Tue, Jul 1, 2014 2:52pm
I would love to see a count from each politician's office of the number of calls/emails/texts/FB posts, etc., supporting the casino bailout and those against. My guess, we would see the pols aren't representing the people, but themselves.

De-politicize the casinos, let them fend for themselves, and see what happens. My money's on Harrington closing, Dover Downs getting sold, and Delaware Park downsizing. The casinos' time has come and gone. But politicians aren't exactly bright. They still think cars will be a big employer in Delaware.

Tue, Jul 1, 2014 9:53pm
Again, as mentioned many times, if you were serious about keeping casinos, you'd give them the East Coast monopoly on legalized pot (let them sell it on-line at discount prices) which would go a long way to increase revenues of this state.... Gambling is addictive. Pot is not....

Wed, Jul 2, 2014 8:30am
"De-politicize the casinos, let them fend for themselves, and see what happens."~Arthur

I agree 100%.

Wed, Jul 2, 2014 2:49pm
But history will probably rate this Delaware legislative session by what happened with HB 334, the Common Core bill.

This scrapped the current test which our own Governor Markell hails right here: (5:35 mark)


and replaces it with a one time test that is exactly what the current DCAS originally replaced... as per this Breitbart link...


If you want hypocrisy, you cannot find any clearer evidence than this...

Knowing all the details I know, I am predicting we are headed for Delaware turning red by 2016 (results wont be out this 2014 election), provided their is honesty in reporting so that Democrats get blamed for moving this direction... Ironically the only Democrats who voted against it, are those who have familial ties with education. And to their credit, on first draft, all Republicans opposed it.

Such a threat may, I realize, seem superfluous if you have no concept of Common Core. But, if you've ever experienced Common Core, you understand the seriousness of the backlash that will take place.. Just look at the New York mayors race which centered on Education and Common Core. If you are worried about other things, then in your sleepwalking, you today are probably still saying "what is so bad about higher standards".....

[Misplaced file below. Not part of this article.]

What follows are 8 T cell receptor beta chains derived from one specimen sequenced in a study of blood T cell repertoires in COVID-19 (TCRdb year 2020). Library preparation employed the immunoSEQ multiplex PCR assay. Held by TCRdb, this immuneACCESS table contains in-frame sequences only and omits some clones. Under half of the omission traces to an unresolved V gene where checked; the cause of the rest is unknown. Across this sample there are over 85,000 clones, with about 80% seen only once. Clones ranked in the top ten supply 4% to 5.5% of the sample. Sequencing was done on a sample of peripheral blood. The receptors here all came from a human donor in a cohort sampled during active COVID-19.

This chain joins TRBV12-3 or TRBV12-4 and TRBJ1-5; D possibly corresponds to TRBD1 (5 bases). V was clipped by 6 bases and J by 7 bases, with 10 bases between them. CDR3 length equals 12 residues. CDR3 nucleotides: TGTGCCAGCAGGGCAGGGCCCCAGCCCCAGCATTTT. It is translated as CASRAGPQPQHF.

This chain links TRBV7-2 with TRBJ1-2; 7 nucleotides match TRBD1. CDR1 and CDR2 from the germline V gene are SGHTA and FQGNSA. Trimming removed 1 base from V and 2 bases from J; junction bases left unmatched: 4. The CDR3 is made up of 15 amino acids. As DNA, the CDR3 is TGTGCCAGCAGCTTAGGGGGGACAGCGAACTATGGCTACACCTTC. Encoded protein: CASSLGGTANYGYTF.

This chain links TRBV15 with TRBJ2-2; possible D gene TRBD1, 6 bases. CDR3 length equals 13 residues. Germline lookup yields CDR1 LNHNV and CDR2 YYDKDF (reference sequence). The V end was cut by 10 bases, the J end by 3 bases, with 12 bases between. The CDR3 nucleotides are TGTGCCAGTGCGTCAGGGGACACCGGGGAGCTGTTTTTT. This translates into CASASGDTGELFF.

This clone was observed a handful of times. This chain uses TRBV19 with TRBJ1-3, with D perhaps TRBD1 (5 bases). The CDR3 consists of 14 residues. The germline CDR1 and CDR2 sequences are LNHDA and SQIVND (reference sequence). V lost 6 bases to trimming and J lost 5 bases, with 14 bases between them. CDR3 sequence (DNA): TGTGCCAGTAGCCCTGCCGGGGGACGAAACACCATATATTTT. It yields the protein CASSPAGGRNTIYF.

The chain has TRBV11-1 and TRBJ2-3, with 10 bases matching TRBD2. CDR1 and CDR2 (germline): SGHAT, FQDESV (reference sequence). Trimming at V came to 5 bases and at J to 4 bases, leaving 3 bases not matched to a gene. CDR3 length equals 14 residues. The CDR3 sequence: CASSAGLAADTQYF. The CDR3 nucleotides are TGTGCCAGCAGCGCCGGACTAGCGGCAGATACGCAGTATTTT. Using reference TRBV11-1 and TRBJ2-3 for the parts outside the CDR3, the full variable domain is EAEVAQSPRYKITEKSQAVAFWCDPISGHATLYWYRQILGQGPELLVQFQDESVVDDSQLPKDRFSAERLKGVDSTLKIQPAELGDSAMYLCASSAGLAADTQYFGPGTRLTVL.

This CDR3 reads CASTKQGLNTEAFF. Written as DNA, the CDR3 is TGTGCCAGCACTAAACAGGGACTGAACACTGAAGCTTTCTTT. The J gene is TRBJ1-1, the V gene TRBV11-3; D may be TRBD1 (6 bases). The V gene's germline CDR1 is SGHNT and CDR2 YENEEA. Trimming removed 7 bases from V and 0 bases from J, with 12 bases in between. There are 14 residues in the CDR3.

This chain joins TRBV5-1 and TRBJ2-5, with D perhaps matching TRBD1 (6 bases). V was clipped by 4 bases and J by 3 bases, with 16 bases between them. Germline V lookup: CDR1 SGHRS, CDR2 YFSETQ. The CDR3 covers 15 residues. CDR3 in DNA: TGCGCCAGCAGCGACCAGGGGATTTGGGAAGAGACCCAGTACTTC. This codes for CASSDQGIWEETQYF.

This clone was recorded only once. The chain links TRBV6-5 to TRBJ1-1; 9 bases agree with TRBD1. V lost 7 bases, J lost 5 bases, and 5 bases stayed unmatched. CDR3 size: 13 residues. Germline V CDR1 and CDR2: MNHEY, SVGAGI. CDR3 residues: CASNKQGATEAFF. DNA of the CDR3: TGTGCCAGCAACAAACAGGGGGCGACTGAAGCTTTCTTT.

That is the argument... And just so everyone who was sleepwalking knows, the Common Core test bill DID NOT PASS THE SENATE..... (but...was then rescinded.... and a new vote cast, with 3 democrats and 1 Republican switching their votes....

The one legislative Republican who is often comically typecast as little Napoleon because of his tendency to chase the limelight wherever it is showing. (Like the little show off in the kindergarten play who chases the spot light around the stage, panning for the cameras, where ever it happens to shine....

His 30 pieces of silver turned out to be an interview with Chuck Todd at 9 am this upcoming Friday... (the blub calls him a "rising star" lol...) Talk about misnomers.... (As most of you know, Jack Markell has ties with Chuck Todd and is frequently on his show ) So we KNOW how that connection came about...

Nothing wrong with it... unless of course you have a child that is currently getting a really good education (as per the video), and as the article from Breitbart (smile) posted earlier attests, will now suffer hugely and needlessly....

Wed, Jul 2, 2014 3:04pm
All discussion on the Casino bill here neglects one thing. Not supporting it hurts the economy right now...

As all of us, when faced with a choice between something that is not working perfectly and the great unknown, will stick to keeping something that is not working perfectly...

How many of us, for example in our youth, nursed along our beat-up cars to get a little more life, instead of mortgaging our future with 5 years of 30% of our income paying back on a new car?

The problem with this effort was that no other plan was offered... The choice was leave them hanging... or nothing...

Like everyone, the nothing won out over the great unknown of what disasters could potentially happen...

It's a band-aid. We have 6 months to try an come up with a new real solution. But anytime you tell someone "this is ridiculous", you won't get the results you want, unless you offer a viable alternative....

It's human psychology, if nothing else...

Wed, Jul 2, 2014 4:22pm
Kavips - How much would $10 million buy in infrastructure jobs right now? Good paying infrastructure jobs? More than it'll buy going to casinos' bottom line, where low-paying jobs will be cut in 4 months anyway.

Mon, Jul 7, 2014 8:59am
The casino bailout is democratic government at its worst.

Private business relieved of tax money burden. Money that could have gone to far more needy programs, i.e., Head Start, mental health services, roads, waterway clean-up, tax relief, family services, unemployment, and on and on.

The schlock business people almost drove the Delaware horse racing business into the ground. They get a second chance when the State gives them, yes gives them, an exclusive license to operate gambling in their horse racing facilities. Now the casinos are failing. Ironically, they made the same business mistake with casinos that they did with horse racing: they did little to diversify their locations and thereby draw a more diverse crowd. Better yet, as neighboring states passed gambling, what did the Delaware operators do? They tried to buy into those states instead of trying to preserve their regional monopoly.

The ultimate BS is that the legislature gave away this money. They took on faith that the casinos were in financial trouble without demanding some accounting. They got nothing in return to protect jobs.

My dog could have done a better job than the legislature, because at least he understands who is in charge and he never bites the hand that feeds him.

Boycott the casinos. Let them die.